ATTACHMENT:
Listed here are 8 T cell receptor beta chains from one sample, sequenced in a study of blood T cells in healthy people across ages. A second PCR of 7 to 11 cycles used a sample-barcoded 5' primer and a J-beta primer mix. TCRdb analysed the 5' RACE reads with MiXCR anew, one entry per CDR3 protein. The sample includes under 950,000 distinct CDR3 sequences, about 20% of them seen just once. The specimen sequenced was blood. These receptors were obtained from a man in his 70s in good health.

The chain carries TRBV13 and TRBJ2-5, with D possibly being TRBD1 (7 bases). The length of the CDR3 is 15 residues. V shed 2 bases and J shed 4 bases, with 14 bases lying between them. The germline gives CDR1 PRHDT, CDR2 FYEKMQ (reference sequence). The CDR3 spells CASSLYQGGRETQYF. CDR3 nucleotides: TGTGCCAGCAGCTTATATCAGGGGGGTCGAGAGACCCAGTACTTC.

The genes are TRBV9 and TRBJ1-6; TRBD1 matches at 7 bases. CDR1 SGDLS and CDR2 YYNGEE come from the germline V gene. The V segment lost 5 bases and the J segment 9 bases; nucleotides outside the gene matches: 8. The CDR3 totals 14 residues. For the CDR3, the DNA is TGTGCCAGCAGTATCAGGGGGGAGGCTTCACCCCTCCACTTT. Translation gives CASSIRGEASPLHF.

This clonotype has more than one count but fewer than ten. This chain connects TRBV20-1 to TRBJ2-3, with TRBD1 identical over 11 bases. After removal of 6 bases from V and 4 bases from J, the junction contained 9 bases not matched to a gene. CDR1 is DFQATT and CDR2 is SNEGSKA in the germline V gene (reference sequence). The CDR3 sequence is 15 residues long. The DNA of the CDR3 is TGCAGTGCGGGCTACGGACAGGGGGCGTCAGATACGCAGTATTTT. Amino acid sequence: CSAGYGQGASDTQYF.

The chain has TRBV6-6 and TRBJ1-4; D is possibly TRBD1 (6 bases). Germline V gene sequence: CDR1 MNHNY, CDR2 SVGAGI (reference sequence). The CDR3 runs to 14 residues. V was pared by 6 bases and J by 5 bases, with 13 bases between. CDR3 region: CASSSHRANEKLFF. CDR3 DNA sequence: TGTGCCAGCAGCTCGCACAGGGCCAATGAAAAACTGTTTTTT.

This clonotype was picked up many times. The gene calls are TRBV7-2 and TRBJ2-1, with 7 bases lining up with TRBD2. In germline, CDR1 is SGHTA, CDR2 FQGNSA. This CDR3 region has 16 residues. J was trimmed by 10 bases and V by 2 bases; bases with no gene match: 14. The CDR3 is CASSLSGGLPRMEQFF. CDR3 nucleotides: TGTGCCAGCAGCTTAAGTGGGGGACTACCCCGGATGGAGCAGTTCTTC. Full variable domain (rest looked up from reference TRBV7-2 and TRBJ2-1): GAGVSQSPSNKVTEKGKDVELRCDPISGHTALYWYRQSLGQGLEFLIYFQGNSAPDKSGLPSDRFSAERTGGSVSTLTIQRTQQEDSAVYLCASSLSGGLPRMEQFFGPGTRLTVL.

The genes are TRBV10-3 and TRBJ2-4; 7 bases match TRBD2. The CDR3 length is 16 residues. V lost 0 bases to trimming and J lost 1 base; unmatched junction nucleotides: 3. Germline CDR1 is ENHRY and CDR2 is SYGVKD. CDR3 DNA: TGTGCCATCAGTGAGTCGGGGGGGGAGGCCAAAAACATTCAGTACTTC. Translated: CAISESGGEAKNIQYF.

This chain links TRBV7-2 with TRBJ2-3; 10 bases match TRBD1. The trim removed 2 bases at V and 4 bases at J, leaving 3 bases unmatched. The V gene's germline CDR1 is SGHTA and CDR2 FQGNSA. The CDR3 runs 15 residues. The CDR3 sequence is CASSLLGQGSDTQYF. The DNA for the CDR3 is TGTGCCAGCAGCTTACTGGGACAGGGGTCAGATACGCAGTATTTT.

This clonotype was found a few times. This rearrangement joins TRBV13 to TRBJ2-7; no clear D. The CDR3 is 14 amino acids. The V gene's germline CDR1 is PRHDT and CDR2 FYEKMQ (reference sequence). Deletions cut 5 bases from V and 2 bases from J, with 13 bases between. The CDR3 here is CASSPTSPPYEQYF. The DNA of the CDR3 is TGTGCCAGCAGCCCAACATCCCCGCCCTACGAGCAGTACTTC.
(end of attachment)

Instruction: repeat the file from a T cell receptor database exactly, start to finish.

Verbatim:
Listed here are 8 T cell receptor beta chains from one sample, sequenced in a study of blood T cells in healthy people across ages. A second PCR of 7 to 11 cycles used a sample-barcoded 5' primer and a J-beta primer mix. TCRdb analysed the 5' RACE reads with MiXCR anew, one entry per CDR3 protein. The sample includes under 950,000 distinct CDR3 sequences, about 20% of them seen just once. The specimen sequenced was blood. These receptors were obtained from a man in his 70s in good health.

The chain carries TRBV13 and TRBJ2-5, with D possibly being TRBD1 (7 bases). The length of the CDR3 is 15 residues. V shed 2 bases and J shed 4 bases, with 14 bases lying between them. The germline gives CDR1 PRHDT, CDR2 FYEKMQ (reference sequence). The CDR3 spells CASSLYQGGRETQYF. CDR3 nucleotides: TGTGCCAGCAGCTTATATCAGGGGGGTCGAGAGACCCAGTACTTC.

The genes are TRBV9 and TRBJ1-6; TRBD1 matches at 7 bases. CDR1 SGDLS and CDR2 YYNGEE come from the germline V gene. The V segment lost 5 bases and the J segment 9 bases; nucleotides outside the gene matches: 8. The CDR3 totals 14 residues. For the CDR3, the DNA is TGTGCCAGCAGTATCAGGGGGGAGGCTTCACCCCTCCACTTT. Translation gives CASSIRGEASPLHF.

This clonotype has more than one count but fewer than ten. This chain connects TRBV20-1 to TRBJ2-3, with TRBD1 identical over 11 bases. After removal of 6 bases from V and 4 bases from J, the junction contained 9 bases not matched to a gene. CDR1 is DFQATT and CDR2 is SNEGSKA in the germline V gene (reference sequence). The CDR3 sequence is 15 residues long. The DNA of the CDR3 is TGCAGTGCGGGCTACGGACAGGGGGCGTCAGATACGCAGTATTTT. Amino acid sequence: CSAGYGQGASDTQYF.

The chain has TRBV6-6 and TRBJ1-4; D is possibly TRBD1 (6 bases). Germline V gene sequence: CDR1 MNHNY, CDR2 SVGAGI (reference sequence). The CDR3 runs to 14 residues. V was pared by 6 bases and J by 5 bases, with 13 bases between. CDR3 region: CASSSHRANEKLFF. CDR3 DNA sequence: TGTGCCAGCAGCTCGCACAGGGCCAATGAAAAACTGTTTTTT.

This clonotype was picked up many times. The gene calls are TRBV7-2 and TRBJ2-1, with 7 bases lining up with TRBD2. In germline, CDR1 is SGHTA, CDR2 FQGNSA. This CDR3 region has 16 residues. J was trimmed by 10 bases and V by 2 bases; bases with no gene match: 14. The CDR3 is CASSLSGGLPRMEQFF. CDR3 nucleotides: TGTGCCAGCAGCTTAAGTGGGGGACTACCCCGGATGGAGCAGTTCTTC. Full variable domain (rest looked up from reference TRBV7-2 and TRBJ2-1): GAGVSQSPSNKVTEKGKDVELRCDPISGHTALYWYRQSLGQGLEFLIYFQGNSAPDKSGLPSDRFSAERTGGSVSTLTIQRTQQEDSAVYLCASSLSGGLPRMEQFFGPGTRLTVL.

The genes are TRBV10-3 and TRBJ2-4; 7 bases match TRBD2. The CDR3 length is 16 residues. V lost 0 bases to trimming and J lost 1 base; unmatched junction nucleotides: 3. Germline CDR1 is ENHRY and CDR2 is SYGVKD. CDR3 DNA: TGTGCCATCAGTGAGTCGGGGGGGGAGGCCAAAAACATTCAGTACTTC. Translated: CAISESGGEAKNIQYF.

This chain links TRBV7-2 with TRBJ2-3; 10 bases match TRBD1. The trim removed 2 bases at V and 4 bases at J, leaving 3 bases unmatched. The V gene's germline CDR1 is SGHTA and CDR2 FQGNSA. The CDR3 runs 15 residues. The CDR3 sequence is CASSLLGQGSDTQYF. The DNA for the CDR3 is TGTGCCAGCAGCTTACTGGGACAGGGGTCAGATACGCAGTATTTT.

This clonotype was found a few times. This rearrangement joins TRBV13 to TRBJ2-7; no clear D. The CDR3 is 14 amino acids. The V gene's germline CDR1 is PRHDT and CDR2 FYEKMQ (reference sequence). Deletions cut 5 bases from V and 2 bases from J, with 13 bases between. The CDR3 here is CASSPTSPPYEQYF. The DNA of the CDR3 is TGTGCCAGCAGCCCAACATCCCCGCCCTACGAGCAGTACTTC.